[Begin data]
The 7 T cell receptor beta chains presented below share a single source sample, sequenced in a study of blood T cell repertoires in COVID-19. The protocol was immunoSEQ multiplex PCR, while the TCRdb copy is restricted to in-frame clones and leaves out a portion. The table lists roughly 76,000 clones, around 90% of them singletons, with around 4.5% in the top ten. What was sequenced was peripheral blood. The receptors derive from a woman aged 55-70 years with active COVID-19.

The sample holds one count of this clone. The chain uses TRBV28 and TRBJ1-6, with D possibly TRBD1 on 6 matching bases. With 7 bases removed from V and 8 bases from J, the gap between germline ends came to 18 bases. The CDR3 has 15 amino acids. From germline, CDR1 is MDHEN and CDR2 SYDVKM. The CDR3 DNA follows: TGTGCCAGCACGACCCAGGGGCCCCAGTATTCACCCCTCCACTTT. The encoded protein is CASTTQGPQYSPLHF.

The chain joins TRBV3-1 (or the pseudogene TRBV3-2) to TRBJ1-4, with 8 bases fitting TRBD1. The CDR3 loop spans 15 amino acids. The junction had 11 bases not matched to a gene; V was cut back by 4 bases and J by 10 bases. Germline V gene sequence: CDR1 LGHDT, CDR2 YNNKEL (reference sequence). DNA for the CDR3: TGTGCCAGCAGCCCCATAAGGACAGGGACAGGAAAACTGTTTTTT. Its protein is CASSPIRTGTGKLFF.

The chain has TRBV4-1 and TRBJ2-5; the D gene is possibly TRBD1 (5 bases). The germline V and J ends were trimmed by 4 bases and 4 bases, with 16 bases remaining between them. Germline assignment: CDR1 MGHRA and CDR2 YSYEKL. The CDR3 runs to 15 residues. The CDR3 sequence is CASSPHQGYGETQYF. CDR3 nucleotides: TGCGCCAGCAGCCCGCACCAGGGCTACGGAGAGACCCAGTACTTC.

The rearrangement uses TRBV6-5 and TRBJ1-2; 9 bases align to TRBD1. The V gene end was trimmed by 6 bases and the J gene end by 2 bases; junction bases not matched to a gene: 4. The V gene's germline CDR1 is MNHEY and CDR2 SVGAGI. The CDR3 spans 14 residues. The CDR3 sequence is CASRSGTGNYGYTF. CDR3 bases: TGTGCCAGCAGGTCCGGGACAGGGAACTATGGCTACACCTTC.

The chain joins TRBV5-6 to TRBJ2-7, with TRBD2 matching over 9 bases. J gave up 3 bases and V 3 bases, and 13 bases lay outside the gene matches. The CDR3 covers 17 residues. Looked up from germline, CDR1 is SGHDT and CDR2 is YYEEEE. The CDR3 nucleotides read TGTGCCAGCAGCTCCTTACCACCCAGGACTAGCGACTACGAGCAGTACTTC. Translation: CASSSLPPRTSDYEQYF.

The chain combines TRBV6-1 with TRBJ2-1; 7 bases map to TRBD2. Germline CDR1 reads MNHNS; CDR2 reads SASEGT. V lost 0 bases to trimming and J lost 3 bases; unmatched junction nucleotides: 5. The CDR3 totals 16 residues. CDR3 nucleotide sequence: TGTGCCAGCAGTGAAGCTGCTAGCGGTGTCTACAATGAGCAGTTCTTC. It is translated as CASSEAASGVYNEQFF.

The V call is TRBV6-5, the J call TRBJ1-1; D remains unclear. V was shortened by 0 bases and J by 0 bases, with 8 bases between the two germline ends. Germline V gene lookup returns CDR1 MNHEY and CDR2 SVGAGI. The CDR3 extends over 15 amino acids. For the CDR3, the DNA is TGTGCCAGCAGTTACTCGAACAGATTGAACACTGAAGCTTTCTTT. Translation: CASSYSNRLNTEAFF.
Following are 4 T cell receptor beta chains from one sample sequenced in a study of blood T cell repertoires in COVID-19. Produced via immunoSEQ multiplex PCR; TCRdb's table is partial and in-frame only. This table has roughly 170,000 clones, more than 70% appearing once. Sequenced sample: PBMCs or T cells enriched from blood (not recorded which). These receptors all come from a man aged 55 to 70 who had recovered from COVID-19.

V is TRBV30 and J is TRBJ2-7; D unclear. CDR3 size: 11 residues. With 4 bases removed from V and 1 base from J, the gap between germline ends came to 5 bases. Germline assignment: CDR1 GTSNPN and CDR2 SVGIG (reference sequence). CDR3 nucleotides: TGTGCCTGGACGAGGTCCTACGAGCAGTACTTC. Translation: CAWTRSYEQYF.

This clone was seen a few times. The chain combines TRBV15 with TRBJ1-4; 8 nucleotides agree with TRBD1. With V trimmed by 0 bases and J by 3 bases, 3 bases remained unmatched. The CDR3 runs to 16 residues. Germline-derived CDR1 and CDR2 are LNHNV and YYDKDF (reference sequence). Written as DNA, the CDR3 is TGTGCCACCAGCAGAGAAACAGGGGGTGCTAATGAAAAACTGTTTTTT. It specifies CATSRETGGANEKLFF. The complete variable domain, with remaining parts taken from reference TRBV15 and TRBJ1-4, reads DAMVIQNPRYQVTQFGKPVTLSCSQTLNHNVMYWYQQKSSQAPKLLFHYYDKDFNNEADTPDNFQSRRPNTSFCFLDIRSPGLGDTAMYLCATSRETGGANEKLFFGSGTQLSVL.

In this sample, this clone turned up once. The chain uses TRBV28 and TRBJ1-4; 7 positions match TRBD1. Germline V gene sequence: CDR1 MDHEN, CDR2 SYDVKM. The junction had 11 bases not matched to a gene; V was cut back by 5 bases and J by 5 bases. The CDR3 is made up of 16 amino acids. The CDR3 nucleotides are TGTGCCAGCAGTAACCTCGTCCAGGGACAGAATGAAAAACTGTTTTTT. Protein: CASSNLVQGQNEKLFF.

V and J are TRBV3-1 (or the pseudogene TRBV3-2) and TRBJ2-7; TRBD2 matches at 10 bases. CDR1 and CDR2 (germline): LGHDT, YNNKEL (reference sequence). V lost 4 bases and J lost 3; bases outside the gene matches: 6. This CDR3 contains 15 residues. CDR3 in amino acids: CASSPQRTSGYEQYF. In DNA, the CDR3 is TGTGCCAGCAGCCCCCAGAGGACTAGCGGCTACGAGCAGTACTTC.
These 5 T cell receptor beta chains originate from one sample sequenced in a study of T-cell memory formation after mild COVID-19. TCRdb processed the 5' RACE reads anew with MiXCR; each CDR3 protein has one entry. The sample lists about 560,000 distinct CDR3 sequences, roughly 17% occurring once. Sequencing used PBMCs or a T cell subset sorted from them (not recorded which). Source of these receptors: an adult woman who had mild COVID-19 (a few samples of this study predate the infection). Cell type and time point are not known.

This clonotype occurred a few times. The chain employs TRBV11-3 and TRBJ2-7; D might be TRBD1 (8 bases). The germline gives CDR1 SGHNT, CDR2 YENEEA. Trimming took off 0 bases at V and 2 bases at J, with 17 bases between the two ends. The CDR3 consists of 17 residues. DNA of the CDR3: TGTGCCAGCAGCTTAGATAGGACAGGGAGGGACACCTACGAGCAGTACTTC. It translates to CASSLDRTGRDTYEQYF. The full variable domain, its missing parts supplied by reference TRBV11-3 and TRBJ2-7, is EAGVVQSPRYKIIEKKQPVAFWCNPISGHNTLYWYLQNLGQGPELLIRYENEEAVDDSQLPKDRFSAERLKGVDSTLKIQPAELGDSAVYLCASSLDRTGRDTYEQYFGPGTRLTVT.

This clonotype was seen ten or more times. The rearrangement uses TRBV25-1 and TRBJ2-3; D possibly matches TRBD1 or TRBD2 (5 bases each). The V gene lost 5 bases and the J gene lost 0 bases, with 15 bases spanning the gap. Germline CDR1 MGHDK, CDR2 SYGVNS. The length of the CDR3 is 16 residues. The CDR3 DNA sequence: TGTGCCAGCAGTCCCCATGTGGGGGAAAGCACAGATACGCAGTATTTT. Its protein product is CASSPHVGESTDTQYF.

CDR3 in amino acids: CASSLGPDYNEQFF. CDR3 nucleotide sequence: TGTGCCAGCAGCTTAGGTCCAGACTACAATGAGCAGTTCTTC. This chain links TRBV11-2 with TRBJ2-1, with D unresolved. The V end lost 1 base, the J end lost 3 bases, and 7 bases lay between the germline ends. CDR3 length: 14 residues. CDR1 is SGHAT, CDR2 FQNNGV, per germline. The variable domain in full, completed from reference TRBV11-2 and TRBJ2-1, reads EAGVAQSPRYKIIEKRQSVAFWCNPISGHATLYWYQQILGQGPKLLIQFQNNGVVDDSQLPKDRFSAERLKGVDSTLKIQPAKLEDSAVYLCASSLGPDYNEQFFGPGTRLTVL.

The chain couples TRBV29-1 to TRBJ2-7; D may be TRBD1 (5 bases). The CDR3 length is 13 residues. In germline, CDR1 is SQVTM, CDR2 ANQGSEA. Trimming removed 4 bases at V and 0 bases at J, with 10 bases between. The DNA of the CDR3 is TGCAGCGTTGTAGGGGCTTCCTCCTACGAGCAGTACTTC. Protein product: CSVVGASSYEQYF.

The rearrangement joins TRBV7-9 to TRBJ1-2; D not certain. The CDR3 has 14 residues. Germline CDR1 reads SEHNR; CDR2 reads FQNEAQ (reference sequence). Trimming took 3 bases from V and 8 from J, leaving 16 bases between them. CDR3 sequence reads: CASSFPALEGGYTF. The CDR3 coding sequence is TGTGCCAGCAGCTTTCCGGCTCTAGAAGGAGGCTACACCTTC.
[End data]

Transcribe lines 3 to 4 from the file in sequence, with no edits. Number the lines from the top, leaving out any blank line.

The chain joins TRBV3-1 (or the pseudogene TRBV3-2) to TRBJ1-4, with 8 bases fitting TRBD1. The CDR3 loop spans 15 amino acids. The junction had 11 bases not matched to a gene; V was cut back by 4 bases and J by 10 bases. Germline V gene sequence: CDR1 LGHDT, CDR2 YNNKEL (reference sequence). DNA for the CDR3: TGTGCCAGCAGCCCCATAAGGACAGGGACAGGAAAACTGTTTTTT. Its protein is CASSPIRTGTGKLFF.

The chain has TRBV4-1 and TRBJ2-5; the D gene is possibly TRBD1 (5 bases). The germline V and J ends were trimmed by 4 bases and 4 bases, with 16 bases remaining between them. Germline assignment: CDR1 MGHRA and CDR2 YSYEKL. The CDR3 runs to 15 residues. The CDR3 sequence is CASSPHQGYGETQYF. CDR3 nucleotides: TGCGCCAGCAGCCCGCACCAGGGCTACGGAGAGACCCAGTACTTC.